Net-neutrality rules would be good for federal Web sites: analysts

Without it, government traffic on Web may go to lower tier

The access rules proposed by the chairman of the Federal Communications Commission could help preserve widespread public access to government Web sites, according to two consumer advocates.

On Sept. 21, FCC Chairman Julius Genachowski outlined a plan he said would ensure that consumers would continue to have unrestricted access to Internet content and to use any service they want. Under the plan, the FCC intends to develop rules to prevent Internet service providers from favoring certain traffic on their networks.

The so-called "net neutrality" proposal is supported by some consumer groups, but is opposed by some telecommunications providers that say it will hamper their networks, harm innovation and delay upgrades.The advocates said that without net neutrality or other open-access regulations, Internet service providers are likely to continue to move toward tiered pricing systems for Internet access that set up priority access to specific Web sites for a higher price.

Under such systems, government Web site visitors presumably would be in the bottom tiers because the government agencies would be less likely to pay the premium prices, and the top tiers would be occupied by the largest commercial content providers, the consumer advocates said.

“If we move into a world in which the network operators are setting priority for access to the Internet, gradually we will see deterioration for the rest of the traffic where people are not paying for priority access,” said David Sohn, senior policy counsel for the Center for Democracy and Technology.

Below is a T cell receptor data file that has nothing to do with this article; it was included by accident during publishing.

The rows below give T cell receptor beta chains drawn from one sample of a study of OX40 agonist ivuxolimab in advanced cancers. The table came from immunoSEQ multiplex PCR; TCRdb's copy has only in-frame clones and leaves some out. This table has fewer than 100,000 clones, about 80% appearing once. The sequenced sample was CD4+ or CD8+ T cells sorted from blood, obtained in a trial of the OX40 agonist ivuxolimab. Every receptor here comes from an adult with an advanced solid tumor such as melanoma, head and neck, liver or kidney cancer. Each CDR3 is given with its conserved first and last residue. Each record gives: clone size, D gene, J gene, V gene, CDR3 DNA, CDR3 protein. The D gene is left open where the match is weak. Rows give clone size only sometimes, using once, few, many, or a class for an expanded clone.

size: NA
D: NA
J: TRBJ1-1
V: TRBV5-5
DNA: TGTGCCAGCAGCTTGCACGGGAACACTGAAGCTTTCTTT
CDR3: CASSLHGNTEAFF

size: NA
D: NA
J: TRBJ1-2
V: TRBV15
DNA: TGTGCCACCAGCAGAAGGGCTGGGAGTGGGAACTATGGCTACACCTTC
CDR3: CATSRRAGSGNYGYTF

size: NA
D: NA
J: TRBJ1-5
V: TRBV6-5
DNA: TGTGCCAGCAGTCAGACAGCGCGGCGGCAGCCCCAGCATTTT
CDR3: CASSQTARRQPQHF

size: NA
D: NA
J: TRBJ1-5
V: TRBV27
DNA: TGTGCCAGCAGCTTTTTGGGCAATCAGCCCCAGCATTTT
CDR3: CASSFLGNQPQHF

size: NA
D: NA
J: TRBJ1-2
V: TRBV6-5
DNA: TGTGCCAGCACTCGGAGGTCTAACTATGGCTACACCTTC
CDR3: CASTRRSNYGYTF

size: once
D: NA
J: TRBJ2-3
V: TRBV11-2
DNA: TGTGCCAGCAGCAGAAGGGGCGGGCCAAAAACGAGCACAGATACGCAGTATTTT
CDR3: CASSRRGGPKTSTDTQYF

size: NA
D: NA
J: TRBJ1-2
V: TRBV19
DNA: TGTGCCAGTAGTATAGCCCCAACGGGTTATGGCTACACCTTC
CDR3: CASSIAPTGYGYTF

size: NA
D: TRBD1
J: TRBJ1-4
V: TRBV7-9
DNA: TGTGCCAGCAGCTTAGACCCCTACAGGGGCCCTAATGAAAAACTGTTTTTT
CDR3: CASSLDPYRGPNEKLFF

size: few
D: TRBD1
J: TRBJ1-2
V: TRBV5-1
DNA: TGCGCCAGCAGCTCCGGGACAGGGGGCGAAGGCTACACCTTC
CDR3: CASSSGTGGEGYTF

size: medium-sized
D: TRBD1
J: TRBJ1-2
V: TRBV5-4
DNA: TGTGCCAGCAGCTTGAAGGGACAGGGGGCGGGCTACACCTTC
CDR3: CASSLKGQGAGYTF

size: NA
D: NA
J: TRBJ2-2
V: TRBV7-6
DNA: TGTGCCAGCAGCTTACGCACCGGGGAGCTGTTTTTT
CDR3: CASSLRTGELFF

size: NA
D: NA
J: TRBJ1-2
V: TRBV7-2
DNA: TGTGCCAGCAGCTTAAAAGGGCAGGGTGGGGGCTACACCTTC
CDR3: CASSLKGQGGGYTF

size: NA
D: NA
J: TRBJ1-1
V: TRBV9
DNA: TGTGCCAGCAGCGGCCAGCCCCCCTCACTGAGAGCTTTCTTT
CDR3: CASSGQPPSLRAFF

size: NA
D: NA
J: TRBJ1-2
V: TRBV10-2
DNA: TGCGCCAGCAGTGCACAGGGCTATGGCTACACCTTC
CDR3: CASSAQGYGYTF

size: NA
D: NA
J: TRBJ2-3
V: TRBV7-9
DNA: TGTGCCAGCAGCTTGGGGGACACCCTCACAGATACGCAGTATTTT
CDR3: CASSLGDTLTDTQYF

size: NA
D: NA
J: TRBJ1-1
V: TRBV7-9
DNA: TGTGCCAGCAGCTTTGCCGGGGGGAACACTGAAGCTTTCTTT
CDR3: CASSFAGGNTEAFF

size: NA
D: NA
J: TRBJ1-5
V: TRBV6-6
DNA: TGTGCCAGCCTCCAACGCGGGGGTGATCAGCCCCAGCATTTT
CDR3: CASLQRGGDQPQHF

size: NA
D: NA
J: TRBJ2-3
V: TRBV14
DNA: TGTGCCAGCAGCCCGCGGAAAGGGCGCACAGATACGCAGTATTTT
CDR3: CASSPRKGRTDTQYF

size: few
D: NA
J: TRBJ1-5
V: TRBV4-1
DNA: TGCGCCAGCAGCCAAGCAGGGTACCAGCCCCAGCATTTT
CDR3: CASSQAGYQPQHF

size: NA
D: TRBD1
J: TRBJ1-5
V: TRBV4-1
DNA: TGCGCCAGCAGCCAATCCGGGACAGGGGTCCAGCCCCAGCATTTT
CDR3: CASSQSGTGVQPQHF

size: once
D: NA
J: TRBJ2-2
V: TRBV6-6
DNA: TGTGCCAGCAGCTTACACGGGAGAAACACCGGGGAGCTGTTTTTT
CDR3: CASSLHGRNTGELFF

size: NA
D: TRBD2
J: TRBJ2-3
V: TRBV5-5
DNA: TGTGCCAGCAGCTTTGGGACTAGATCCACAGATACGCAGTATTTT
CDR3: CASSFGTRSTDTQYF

Currently, network traffic on the Internet is evenly routed on a first-come, first-served basis, Sohn noted. However, if tiered access becomes the predominant model, a consumer loading a video from a federal Web site or watching a state legislative hearing may experience slower, more limited access than would someone viewing a high-priority commercial video feed, he said.

“Net neutrality will help the federal government,” agreed Gigi Sohn, president of Public Knowledge, a consumer access advocacy group. Because federal, state and local agencies presumably would not be able to afford premium rates for the fastest access, consumers would probably encounter slower traffic and lower priority when they visit government Web sites, she said.

“We don’t think anyone should pay for better service,” Sohn said, adding that under tiered service, government content “would not be in a favorable position,” she added.

About the Author

Alice Lipowicz is a staff writer covering government 2.0, homeland security and other IT policies for Federal Computer Week.

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